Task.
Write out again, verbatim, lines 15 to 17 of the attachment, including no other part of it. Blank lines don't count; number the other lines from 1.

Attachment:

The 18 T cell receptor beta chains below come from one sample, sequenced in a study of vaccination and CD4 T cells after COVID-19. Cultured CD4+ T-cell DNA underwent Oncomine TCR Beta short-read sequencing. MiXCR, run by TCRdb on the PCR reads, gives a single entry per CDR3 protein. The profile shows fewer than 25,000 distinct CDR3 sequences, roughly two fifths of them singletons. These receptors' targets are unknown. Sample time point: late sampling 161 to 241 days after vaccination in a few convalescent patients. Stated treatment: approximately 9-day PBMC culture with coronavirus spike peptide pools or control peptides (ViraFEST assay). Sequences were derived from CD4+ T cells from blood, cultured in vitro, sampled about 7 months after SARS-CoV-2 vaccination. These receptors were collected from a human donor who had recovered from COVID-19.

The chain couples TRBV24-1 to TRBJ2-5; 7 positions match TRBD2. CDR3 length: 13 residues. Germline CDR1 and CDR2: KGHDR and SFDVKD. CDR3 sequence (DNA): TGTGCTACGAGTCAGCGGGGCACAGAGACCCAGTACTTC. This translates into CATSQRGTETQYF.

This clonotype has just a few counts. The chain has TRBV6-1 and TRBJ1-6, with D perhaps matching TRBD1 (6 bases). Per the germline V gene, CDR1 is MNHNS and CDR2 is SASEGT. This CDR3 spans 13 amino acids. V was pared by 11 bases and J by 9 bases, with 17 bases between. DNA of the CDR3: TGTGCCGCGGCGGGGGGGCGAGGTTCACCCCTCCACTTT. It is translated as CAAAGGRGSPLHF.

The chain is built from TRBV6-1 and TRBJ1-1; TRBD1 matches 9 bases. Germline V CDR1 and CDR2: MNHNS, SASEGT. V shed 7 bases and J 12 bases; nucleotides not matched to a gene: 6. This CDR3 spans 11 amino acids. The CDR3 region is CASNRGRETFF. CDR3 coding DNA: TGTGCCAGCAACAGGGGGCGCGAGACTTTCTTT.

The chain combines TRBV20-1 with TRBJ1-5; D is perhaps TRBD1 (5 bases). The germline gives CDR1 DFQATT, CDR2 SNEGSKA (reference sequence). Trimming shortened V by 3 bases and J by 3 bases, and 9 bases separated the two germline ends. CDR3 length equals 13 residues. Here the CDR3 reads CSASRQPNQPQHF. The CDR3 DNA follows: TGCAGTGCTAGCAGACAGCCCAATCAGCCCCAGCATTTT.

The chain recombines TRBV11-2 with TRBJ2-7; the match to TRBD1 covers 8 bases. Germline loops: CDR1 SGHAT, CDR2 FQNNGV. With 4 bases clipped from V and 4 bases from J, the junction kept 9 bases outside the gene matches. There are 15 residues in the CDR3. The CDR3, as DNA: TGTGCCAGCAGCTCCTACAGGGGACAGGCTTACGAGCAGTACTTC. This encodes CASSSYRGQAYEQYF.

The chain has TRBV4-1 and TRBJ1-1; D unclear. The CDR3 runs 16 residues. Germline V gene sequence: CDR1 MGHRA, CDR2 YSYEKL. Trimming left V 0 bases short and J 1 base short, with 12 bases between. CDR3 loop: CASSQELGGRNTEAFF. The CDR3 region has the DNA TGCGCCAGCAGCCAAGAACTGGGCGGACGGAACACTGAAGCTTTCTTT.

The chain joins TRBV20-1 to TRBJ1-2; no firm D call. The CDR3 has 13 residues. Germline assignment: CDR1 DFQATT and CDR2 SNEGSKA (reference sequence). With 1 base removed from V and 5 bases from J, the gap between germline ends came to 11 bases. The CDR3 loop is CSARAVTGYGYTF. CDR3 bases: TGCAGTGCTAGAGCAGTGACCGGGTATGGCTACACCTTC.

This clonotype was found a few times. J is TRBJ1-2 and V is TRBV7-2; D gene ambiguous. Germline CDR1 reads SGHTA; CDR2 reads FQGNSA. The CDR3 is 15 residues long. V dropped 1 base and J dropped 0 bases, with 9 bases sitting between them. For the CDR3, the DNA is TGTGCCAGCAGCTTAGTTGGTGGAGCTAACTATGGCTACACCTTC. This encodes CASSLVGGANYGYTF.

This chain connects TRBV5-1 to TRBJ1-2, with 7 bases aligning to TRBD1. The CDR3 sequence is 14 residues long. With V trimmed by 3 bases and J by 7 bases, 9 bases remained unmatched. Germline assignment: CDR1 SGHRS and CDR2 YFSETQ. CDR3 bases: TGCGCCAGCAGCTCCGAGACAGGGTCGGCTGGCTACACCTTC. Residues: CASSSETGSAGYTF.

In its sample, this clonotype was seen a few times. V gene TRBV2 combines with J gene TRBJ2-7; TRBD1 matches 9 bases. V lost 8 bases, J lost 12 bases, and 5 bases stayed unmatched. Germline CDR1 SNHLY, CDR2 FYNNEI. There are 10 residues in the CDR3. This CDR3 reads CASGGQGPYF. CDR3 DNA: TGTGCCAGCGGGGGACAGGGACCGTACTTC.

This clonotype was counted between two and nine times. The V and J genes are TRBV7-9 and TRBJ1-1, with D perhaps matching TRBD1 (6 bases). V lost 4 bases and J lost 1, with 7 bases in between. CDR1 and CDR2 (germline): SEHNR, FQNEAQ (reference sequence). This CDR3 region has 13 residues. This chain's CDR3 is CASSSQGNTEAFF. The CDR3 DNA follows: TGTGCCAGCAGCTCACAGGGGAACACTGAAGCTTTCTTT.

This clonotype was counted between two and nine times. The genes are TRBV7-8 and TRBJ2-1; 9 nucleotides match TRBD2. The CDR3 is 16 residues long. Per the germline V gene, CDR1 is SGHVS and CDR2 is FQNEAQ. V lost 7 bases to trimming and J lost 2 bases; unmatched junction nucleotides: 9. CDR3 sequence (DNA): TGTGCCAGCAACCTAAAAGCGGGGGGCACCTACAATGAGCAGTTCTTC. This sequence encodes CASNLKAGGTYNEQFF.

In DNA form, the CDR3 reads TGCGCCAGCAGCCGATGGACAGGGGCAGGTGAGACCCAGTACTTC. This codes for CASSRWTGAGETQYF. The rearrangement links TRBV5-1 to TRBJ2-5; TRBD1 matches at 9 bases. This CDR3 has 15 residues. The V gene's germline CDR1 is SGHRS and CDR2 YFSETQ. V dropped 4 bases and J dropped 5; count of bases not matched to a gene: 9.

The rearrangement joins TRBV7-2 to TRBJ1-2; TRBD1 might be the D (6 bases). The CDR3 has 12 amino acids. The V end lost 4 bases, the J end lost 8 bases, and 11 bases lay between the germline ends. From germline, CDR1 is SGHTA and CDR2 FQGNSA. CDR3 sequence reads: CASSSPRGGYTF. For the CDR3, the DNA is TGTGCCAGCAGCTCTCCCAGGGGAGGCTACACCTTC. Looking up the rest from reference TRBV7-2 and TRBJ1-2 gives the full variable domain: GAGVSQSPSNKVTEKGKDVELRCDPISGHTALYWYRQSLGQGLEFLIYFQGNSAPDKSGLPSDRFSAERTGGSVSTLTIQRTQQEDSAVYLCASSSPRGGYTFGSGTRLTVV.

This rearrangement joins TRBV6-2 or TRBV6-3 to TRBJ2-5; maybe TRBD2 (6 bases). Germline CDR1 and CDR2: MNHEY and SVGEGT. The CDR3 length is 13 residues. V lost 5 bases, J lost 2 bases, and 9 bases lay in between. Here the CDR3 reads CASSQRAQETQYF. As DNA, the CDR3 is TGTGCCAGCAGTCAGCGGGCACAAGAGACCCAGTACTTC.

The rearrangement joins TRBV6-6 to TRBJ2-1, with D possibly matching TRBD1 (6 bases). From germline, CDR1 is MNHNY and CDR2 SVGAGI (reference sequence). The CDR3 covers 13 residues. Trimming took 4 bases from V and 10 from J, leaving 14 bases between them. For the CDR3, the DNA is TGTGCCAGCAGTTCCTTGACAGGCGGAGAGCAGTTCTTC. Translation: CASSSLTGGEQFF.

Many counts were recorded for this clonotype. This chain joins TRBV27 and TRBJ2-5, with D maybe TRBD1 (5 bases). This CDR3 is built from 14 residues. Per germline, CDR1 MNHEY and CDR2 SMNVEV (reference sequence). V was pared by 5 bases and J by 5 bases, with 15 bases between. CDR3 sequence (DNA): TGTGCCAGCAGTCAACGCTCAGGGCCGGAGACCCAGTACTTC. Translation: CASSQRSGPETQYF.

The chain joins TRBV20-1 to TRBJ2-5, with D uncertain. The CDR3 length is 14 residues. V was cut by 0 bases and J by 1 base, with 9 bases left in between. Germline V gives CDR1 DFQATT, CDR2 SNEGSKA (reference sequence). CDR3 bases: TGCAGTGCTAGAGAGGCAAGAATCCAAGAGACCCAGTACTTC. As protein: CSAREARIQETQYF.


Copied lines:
The rearrangement joins TRBV7-2 to TRBJ1-2; TRBD1 might be the D (6 bases). The CDR3 has 12 amino acids. The V end lost 4 bases, the J end lost 8 bases, and 11 bases lay between the germline ends. From germline, CDR1 is SGHTA and CDR2 FQGNSA. CDR3 sequence reads: CASSSPRGGYTF. For the CDR3, the DNA is TGTGCCAGCAGCTCTCCCAGGGGAGGCTACACCTTC. Looking up the rest from reference TRBV7-2 and TRBJ1-2 gives the full variable domain: GAGVSQSPSNKVTEKGKDVELRCDPISGHTALYWYRQSLGQGLEFLIYFQGNSAPDKSGLPSDRFSAERTGGSVSTLTIQRTQQEDSAVYLCASSSPRGGYTFGSGTRLTVV.

This rearrangement joins TRBV6-2 or TRBV6-3 to TRBJ2-5; maybe TRBD2 (6 bases). Germline CDR1 and CDR2: MNHEY and SVGEGT. The CDR3 length is 13 residues. V lost 5 bases, J lost 2 bases, and 9 bases lay in between. Here the CDR3 reads CASSQRAQETQYF. As DNA, the CDR3 is TGTGCCAGCAGTCAGCGGGCACAAGAGACCCAGTACTTC.

The rearrangement joins TRBV6-6 to TRBJ2-1, with D possibly matching TRBD1 (6 bases). From germline, CDR1 is MNHNY and CDR2 SVGAGI (reference sequence). The CDR3 covers 13 residues. Trimming took 4 bases from V and 10 from J, leaving 14 bases between them. For the CDR3, the DNA is TGTGCCAGCAGTTCCTTGACAGGCGGAGAGCAGTTCTTC. Translation: CASSSLTGGEQFF.